These kinds of questions can lead you to discover what and how your style of design methodology might be, regardless of the origins and labels. After all, when you are hired by a client or company to tackle projects, part of their “bet” to invest in you is that you are bringing not just some base set of skills but also an evolved model of self as a professional that is unique to you as a designer.  And along the way, you know how to connect the right dots for their problem, or even perhaps invent some new ways of looking at their problem. 

Facets of design leadership

What does it mean to be a design leader? Countless discussions, essays, blog posts and pithy tweets abound covering this question in numerous ways. But as you prepare your portfolio, pitch yourself to potential clients, and present yourself to a future employer, you need to ponder quite deeply about how you yourself approach leadership.

Every designer is a leader in some way…even when starting out — you are role modeling behaviors, demonstrating best practices, and signifying the value of design for stakeholders to appraise and absorb into their thinking. That leadership sensibility — even at the nascent stages of one’s career — expresses itself as words, actions, and of course the “artifacts” or deliverables you provide. Even subconsciously you are framing yourself as a leader — or perhaps undercutting yourself. 

There is a mindset or attitude that you bring to a design situation, personified in your behaviors. There is an approach you demonstrate in how you tackle a problem, or pursue an opportunity, or address someone’s criticism.

There is also the matter of how you interact with peers, highly senior leaders, junior level staff, or the greater community of professionals outside your immediate work context. How do you represent yourself to them?

Most importantly, how do you represent your self to yourself :-) Despite (or maybe because of) ever-changing layers of expectations, pressures, or masks of portrayal, it’s hard to get a sense of who are you to you at your core. Whoa. This is deep stuff! But leadership is more than putting on a mask or mantle that you take off after 8 hours. There’s a base of authenticity of course, with mindful pragmatism to balance all together, too. And it all carries through cognitively, emotionally, physically in the course of our daily lives, even subliminally.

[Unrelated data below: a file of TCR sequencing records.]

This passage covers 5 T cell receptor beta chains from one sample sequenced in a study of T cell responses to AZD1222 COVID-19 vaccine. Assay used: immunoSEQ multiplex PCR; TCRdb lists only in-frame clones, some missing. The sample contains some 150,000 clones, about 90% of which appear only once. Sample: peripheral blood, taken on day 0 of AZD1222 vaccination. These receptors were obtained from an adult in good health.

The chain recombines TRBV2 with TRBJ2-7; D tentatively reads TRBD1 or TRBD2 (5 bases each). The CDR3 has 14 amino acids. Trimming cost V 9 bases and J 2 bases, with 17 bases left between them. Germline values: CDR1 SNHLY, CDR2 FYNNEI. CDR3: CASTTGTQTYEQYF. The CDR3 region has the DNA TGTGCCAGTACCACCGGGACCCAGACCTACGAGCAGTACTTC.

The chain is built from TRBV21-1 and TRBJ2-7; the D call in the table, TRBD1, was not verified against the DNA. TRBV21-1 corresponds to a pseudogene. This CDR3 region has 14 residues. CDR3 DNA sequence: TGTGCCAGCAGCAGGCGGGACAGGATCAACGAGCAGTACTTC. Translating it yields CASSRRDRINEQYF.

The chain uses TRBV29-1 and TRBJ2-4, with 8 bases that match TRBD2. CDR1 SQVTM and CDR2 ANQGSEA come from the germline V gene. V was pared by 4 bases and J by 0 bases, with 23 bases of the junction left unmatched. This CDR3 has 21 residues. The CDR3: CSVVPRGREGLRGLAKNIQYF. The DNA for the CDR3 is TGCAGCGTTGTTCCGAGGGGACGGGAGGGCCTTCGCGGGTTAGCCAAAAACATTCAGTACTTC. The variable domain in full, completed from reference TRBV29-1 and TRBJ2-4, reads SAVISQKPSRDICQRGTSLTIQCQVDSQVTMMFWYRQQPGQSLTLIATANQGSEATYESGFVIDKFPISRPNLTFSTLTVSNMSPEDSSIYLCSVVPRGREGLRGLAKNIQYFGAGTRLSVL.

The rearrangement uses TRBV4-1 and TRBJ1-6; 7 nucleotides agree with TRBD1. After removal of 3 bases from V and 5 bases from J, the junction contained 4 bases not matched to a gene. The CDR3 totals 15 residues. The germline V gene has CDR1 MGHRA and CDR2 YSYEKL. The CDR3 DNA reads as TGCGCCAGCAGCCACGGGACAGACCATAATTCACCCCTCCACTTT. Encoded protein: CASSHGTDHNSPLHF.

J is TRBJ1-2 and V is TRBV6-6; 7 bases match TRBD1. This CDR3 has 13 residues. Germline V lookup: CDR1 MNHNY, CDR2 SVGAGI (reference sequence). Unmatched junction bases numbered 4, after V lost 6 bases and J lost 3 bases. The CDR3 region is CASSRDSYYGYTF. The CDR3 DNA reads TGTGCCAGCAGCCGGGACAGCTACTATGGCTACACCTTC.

I have found there are multiple facets to being a design leader, which evolve over time in terms of priority or prominence or context. For me, there are 4 specific facets that I embody:

Evangelist: Being a constant champion of design as a power, a value, a virtue to others, towards fostering greater understanding and depth of appreciation of design’s benefits, in our work and our lives.

Catalyst: Serving as a provocative instigator of radical & creative notions that accelerate a team’s momentum towards something innovative yet valuable, breaking away from legacy modes. Speed, intensity, focus, with an eager, experimental mindset. Yup, the proverbial “bias to action”!

Advisor: Offering informed counsel based upon my years of experience in the field, having worked in a wide range of companies, various organizational models, with diverse design methods and such. 

Ambassador: Being regarded as a resourceful representative to the broader design community, while bringing value back to my clients and employers. Enabling that two-way dialogue of sharing and symbolizing, as well.

These four naturally build on and amplify each other, propelling a virtuous cycle of optimism and striving…and are all grounded upon a specific value or virtue, at least for me —  “teaching” or “sharing knowledge & passion”, expressed as those facets in various ways, providing value through impact, influence, and inspiration. Leading by example is also very much a big part of this.